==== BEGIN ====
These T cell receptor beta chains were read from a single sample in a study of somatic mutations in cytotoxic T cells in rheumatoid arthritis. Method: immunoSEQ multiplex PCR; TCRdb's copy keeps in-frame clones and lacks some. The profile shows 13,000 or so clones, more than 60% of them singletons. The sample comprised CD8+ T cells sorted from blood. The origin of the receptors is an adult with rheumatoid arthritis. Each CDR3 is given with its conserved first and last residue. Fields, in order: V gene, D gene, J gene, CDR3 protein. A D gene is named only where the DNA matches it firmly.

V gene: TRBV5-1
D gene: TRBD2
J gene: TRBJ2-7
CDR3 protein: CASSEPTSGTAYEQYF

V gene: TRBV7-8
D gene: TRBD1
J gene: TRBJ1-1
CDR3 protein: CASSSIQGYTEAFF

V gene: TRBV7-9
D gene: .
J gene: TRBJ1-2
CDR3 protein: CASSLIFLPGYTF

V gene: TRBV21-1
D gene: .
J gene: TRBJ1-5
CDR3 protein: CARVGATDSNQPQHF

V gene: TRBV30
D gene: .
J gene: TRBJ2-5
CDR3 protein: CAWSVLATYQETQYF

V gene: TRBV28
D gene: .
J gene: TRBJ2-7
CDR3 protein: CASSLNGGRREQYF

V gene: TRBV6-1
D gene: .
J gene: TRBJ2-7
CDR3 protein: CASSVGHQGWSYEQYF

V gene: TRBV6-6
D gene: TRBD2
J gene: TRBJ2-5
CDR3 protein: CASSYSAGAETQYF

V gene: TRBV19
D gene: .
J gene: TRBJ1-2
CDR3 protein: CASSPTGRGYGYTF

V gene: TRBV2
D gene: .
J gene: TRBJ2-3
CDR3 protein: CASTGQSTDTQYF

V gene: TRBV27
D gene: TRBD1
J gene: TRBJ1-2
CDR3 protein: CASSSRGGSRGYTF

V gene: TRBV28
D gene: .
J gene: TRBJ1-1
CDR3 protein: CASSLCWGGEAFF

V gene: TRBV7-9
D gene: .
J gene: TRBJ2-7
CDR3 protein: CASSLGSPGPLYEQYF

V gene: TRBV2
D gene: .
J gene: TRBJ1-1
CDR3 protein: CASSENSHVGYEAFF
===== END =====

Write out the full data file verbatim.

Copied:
These T cell receptor beta chains were read from a single sample in a study of somatic mutations in cytotoxic T cells in rheumatoid arthritis. Method: immunoSEQ multiplex PCR; TCRdb's copy keeps in-frame clones and lacks some. The profile shows 13,000 or so clones, more than 60% of them singletons. The sample comprised CD8+ T cells sorted from blood. The origin of the receptors is an adult with rheumatoid arthritis. Each CDR3 is given with its conserved first and last residue. Fields, in order: V gene, D gene, J gene, CDR3 protein. A D gene is named only where the DNA matches it firmly.

V gene: TRBV5-1
D gene: TRBD2
J gene: TRBJ2-7
CDR3 protein: CASSEPTSGTAYEQYF

V gene: TRBV7-8
D gene: TRBD1
J gene: TRBJ1-1
CDR3 protein: CASSSIQGYTEAFF

V gene: TRBV7-9
D gene: .
J gene: TRBJ1-2
CDR3 protein: CASSLIFLPGYTF

V gene: TRBV21-1
D gene: .
J gene: TRBJ1-5
CDR3 protein: CARVGATDSNQPQHF

V gene: TRBV30
D gene: .
J gene: TRBJ2-5
CDR3 protein: CAWSVLATYQETQYF

V gene: TRBV28
D gene: .
J gene: TRBJ2-7
CDR3 protein: CASSLNGGRREQYF

V gene: TRBV6-1
D gene: .
J gene: TRBJ2-7
CDR3 protein: CASSVGHQGWSYEQYF

V gene: TRBV6-6
D gene: TRBD2
J gene: TRBJ2-5
CDR3 protein: CASSYSAGAETQYF

V gene: TRBV19
D gene: .
J gene: TRBJ1-2
CDR3 protein: CASSPTGRGYGYTF

V gene: TRBV2
D gene: .
J gene: TRBJ2-3
CDR3 protein: CASTGQSTDTQYF

V gene: TRBV27
D gene: TRBD1
J gene: TRBJ1-2
CDR3 protein: CASSSRGGSRGYTF

V gene: TRBV28
D gene: .
J gene: TRBJ1-1
CDR3 protein: CASSLCWGGEAFF

V gene: TRBV7-9
D gene: .
J gene: TRBJ2-7
CDR3 protein: CASSLGSPGPLYEQYF

V gene: TRBV2
D gene: .
J gene: TRBJ1-1
CDR3 protein: CASSENSHVGYEAFF